PS:
It doesn't matter actually. I am pushing as much as I can all the time without the teams and the other drivers. It doesn't matter, even if Sebastien Loeb was in my team - you know I would have been pushing myself to the limit all the time anyway. It's a sport where, if you try to relax, you are finished. You can stay at home and sleep, but my point of view is to go out there and do absolutely the best I can and use the car for its maximum performance.

Q:
What are you aims for New Zealand next month?

PS:
Of course, [my aim] every rally is to win - definitely. It's no doubt that being first on the road will be a little bit difficult on the first day, but my plan is to take it back on Saturday and Sunday. I will just have to be realistic on the first day and then take it from there.

Q:
Any tests planned prior to that?

PS:
I am going to talk to the team later today and we will see if they are finished with some developments, and if there is something I can come over and test before New Zealand. But I think I have full control with what I have done anyway, so I can sort it on the shakedown.

Q:
As you know, Citroen and Peugeot are both planning to pull out of the WRC at the end of the season. Does that worry you?

PS:
No - not at all. It's like every other business, [there is always someone] coming and going. But I don't think it is a problem. I know that Suzuki is on its way back into the WRC, and Hyundai too. So that's how it is. There is going to be enough fighting.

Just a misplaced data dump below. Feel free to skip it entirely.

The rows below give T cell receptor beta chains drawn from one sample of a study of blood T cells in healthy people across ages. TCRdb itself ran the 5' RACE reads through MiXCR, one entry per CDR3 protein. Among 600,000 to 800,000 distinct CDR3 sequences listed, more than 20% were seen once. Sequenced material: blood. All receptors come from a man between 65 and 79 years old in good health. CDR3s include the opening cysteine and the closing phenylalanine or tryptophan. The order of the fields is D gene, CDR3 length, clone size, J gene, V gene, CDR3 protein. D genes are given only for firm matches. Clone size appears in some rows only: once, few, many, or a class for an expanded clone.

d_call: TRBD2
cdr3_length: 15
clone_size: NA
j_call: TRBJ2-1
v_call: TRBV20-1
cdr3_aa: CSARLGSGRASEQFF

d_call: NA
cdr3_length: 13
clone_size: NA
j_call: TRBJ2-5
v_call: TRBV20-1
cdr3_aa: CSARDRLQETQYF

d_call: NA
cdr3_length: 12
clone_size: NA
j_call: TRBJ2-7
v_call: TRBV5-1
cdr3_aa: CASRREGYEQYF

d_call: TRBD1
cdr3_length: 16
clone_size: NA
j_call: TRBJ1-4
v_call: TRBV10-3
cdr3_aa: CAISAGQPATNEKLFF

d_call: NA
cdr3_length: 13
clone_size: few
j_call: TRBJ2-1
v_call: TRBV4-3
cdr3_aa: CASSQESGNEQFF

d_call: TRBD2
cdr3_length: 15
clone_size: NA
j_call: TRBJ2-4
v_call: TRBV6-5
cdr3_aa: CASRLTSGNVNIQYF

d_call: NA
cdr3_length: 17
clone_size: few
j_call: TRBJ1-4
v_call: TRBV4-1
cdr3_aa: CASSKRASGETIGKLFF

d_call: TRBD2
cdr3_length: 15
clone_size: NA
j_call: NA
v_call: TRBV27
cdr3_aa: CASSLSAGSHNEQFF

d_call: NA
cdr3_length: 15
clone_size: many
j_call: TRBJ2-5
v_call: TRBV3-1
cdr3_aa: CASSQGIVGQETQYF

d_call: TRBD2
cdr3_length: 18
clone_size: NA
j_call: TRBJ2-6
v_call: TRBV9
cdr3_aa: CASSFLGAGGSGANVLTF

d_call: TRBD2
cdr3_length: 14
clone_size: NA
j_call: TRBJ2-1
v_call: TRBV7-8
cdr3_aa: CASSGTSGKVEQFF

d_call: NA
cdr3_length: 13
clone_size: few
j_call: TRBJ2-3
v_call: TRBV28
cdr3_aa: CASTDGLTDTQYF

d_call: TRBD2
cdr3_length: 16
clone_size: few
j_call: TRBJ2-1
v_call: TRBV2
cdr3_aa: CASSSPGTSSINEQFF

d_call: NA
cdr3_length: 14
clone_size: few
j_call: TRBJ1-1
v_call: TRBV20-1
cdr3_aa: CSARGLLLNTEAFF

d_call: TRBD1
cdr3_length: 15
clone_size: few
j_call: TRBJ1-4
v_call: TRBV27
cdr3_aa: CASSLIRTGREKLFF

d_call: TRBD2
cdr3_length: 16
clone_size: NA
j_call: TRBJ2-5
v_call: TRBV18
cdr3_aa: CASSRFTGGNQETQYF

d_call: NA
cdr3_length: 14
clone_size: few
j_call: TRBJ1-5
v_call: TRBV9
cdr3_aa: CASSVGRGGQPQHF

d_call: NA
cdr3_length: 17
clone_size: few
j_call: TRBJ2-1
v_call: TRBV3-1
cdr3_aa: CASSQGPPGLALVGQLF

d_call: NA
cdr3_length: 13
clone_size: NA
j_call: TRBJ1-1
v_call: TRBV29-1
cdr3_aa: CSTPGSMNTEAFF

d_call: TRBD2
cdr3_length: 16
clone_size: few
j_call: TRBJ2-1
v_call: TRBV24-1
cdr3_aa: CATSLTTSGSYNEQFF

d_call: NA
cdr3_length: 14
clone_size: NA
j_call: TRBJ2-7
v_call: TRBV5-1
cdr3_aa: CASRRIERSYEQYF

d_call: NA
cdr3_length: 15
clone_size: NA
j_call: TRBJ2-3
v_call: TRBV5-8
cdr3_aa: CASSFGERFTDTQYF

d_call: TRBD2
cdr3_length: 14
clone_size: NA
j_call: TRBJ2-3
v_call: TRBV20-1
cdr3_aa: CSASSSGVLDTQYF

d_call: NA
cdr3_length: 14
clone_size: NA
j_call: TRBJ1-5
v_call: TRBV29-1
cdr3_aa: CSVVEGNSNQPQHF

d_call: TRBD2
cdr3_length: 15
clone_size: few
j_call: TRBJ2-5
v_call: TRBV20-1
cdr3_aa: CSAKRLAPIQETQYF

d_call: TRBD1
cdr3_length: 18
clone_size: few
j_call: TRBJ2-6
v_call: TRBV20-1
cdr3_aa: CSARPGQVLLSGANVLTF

Q:
Correct me if I am wrong, but you are committed to Subaru for 2006. Do you reckon that Sebastien Loeb, Marcus Gronholm or Markko Martin could end up at the team alongside you?

PS:
Yeah, why not - it doesn't matter. The team has to do the best for the team if they want the manufacturers' or whatever else they want. But it doesn't matter for me. I have to beat everybody anyway if I am going to be the best, so I will follow the team's lead and take it from there.

Q:
Would you be open to having a team-mate of that calibre? Would you encourage it?

PS:
Yeah, it doesn't matter at all. I think Chris' performance in Mexico is not bad for a young guy like that, so I think, maybe, Chris is more of a 'future guy'. But, if they want short-term, they might go for someone else.

Q:
Have you been impressed or surprised by the form of Mitsubishi and Toni Gardemeister?

PS:
I am impressed with the Lancer's performance, and how quick they are coming up now with small details of changes - they are definitely on the right way. But, with Toni's performance - obviously, he got points in every rally - I am not surprised at his performance, but it was the lack of performance in Mexico.

Q:
Breaking news is that the Rally Australia has lost the support of the Perth state government and is now under threat - your reaction?

PS:
Obviously, the main thing is it is going to be in a different place, with the same people that have been organising most of it in Perth. But, for me, it doesn't matter, as long as it is getting as professional as it was last year, and so well organised. It's difficult to give opinion as there are maybe some politics or something, different things, in it. But let's hope everything will be as good as last year - and hopefully better.